What Are the Functions of the Skin Pore?

Updated November 21, 2016

Skin pores are tiny holes in the skin located all over the body that allow sweat and oil to be released onto the surface of the skin. Skin pores may or may not be easily visible depending on the individual's pore size and the condition of the skin.


Pores are the tiny openings located on the surface of the skin of both oil and sweat glands. Sweat glands are known as sudoriferous glands while oil glands are called sebaceous glands.


Pores appear as tiny dots along the skin's surface. They may be more visible on some parts of the body and can vary in size from one individual to the next. Pores of sebaceous glands contain a hair follicle while the pores of sudoriferous glands do not.


Pores of sudoriferous (sweat) glands allow sweat to reach the surface of the skin and regulate the body's temperature. As the sweat or perspiration emerges from the pore, it evaporates upon contact with the air and causes the skin to cool. An inability to perspire properly is known as hypohidrosis or anhidrosis. It can be life threatening due to the increased risk of heatstroke and other heat-related conditions as a result of the body's inability to regulate temperature. The sebaceous (oil) glands produce oil that helps to remove dead skin cells and keeps the hair, skin and nails healthy. The oil produced in the sebaceous glands is released onto the surface of the skin through the pores.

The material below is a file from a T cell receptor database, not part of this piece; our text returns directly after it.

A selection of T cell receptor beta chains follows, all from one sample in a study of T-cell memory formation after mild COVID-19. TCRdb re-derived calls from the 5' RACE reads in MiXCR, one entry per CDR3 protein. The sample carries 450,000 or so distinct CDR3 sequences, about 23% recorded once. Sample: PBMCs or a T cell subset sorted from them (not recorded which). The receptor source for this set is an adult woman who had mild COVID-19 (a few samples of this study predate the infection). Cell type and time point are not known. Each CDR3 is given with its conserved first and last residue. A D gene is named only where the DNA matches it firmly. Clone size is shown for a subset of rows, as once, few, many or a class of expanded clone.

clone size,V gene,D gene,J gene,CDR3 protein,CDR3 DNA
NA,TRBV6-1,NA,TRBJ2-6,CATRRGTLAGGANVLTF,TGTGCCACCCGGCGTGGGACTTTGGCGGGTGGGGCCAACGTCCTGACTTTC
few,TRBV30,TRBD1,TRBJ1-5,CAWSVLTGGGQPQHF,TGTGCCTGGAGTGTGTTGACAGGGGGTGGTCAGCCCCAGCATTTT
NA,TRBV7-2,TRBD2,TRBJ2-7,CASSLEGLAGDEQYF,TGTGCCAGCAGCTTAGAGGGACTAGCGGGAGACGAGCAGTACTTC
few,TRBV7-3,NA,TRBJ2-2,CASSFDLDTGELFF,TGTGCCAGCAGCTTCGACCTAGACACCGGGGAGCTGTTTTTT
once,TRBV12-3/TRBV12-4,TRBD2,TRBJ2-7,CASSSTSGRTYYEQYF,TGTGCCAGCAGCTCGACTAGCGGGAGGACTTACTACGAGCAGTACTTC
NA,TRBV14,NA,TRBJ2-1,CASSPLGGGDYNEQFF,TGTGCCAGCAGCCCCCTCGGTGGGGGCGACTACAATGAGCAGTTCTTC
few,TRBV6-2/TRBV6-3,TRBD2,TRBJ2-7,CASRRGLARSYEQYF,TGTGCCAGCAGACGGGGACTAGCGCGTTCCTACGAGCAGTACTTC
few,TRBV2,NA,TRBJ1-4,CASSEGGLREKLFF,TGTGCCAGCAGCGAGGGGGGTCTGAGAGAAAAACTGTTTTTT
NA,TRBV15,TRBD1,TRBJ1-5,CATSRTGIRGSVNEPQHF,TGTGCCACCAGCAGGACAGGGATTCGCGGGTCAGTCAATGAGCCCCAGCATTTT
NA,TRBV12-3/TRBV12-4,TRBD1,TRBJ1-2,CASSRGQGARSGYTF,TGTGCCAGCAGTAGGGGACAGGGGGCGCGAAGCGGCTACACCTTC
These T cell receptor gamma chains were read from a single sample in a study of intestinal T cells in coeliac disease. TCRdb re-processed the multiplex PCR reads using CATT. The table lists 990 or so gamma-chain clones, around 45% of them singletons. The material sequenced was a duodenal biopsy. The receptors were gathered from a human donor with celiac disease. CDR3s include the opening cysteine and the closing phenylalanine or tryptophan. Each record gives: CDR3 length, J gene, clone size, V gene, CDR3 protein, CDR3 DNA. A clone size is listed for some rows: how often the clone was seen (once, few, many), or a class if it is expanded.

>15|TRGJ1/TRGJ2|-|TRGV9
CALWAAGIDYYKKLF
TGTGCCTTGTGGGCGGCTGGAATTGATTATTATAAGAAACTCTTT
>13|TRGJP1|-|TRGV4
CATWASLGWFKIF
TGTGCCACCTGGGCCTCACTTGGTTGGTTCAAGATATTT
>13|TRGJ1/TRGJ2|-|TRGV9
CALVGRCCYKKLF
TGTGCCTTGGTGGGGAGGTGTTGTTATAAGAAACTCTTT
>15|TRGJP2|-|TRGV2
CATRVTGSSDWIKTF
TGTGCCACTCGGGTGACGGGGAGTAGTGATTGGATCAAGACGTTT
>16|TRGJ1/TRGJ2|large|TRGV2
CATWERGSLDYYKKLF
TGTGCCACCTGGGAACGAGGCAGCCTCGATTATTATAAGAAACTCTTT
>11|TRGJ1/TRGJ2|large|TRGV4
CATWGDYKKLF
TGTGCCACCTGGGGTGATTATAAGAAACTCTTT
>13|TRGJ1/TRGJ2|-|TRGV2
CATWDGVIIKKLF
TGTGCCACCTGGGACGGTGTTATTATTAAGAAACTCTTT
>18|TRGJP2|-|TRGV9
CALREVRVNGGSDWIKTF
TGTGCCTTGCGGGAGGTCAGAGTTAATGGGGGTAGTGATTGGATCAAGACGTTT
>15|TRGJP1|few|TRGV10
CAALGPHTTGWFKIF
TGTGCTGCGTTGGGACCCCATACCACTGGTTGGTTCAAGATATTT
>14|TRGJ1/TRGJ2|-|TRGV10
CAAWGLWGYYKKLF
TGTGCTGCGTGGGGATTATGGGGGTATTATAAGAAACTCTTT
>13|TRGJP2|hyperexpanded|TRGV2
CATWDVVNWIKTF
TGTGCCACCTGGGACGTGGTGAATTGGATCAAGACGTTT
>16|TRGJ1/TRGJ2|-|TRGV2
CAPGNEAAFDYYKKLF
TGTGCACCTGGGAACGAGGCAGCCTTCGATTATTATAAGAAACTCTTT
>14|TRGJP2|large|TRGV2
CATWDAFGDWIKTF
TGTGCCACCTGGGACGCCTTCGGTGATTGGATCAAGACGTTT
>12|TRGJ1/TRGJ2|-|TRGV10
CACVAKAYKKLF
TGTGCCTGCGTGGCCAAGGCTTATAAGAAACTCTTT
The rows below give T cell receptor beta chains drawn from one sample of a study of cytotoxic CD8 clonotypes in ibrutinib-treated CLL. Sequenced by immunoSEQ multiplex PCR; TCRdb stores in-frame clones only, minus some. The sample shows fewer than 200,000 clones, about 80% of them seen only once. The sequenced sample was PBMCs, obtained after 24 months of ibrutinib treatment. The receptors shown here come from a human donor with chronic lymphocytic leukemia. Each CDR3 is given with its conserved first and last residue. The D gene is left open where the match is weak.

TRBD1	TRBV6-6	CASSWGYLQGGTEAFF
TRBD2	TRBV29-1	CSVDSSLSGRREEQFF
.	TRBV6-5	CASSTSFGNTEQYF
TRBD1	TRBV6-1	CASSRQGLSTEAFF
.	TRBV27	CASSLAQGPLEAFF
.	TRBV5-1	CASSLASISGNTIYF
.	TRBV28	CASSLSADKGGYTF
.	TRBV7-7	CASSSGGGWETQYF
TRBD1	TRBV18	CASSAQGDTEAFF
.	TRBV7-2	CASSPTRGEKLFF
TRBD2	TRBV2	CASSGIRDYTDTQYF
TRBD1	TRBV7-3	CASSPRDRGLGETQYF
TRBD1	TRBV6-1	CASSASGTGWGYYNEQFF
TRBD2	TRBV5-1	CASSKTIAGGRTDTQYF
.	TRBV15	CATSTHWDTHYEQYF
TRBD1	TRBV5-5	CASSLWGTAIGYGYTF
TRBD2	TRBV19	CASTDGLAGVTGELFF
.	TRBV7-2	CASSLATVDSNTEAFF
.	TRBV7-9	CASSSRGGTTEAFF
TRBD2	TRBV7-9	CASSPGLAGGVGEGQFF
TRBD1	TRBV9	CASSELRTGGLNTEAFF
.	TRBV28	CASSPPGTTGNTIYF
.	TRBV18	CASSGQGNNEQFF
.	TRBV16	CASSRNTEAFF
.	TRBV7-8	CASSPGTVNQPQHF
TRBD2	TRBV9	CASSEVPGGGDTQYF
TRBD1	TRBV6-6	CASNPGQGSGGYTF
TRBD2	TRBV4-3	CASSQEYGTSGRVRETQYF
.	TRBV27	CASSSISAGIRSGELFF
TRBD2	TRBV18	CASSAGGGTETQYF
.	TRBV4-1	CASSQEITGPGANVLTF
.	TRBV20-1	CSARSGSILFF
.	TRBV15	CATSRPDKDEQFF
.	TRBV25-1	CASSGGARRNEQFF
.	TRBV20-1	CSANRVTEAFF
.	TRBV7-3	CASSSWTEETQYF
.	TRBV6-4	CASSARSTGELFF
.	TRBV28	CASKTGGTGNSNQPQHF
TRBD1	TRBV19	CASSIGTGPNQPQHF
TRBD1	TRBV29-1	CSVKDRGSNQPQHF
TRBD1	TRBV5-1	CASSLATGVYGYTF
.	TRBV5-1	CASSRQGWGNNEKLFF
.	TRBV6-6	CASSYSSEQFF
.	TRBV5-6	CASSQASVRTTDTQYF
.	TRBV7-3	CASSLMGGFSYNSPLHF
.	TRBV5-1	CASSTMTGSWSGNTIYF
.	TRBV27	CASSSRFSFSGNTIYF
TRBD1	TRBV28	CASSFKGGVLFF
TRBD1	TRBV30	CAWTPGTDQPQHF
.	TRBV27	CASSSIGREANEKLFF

The most common condition affecting pores is acne. Acne is caused by clogging of the pores of sebaceous glands with dirt, debris, dead skin cells or due to an overproduction of oil. This clog results in a papule which is a small, raised bump on the skin more commonly known as a pimple. Pimples may be topped with a white or black head. While unsightly and sometimes uncomfortable, acne is not life threatening nor detrimental to a person's overall health.


The size of skin pores is determined by heredity and it is a common misconception that pores can be shrunken by various skin products. Another common misconception is that hot water will open pores while cold water closes them. However, pores can be made to appear smaller by using an alcohol-based astringent to reduce oiliness and therefore minimise light reflection on the skin. This will make the pores look smaller when they are actually the same size.

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About the Author

Kittie McCoy has been a freelance writer since 2008. She is also a part-time personal trainer and licensed entertainer in Las Vegas. She enjoys sharing her love of physical fitness and experience in the entertainment industry via her writing.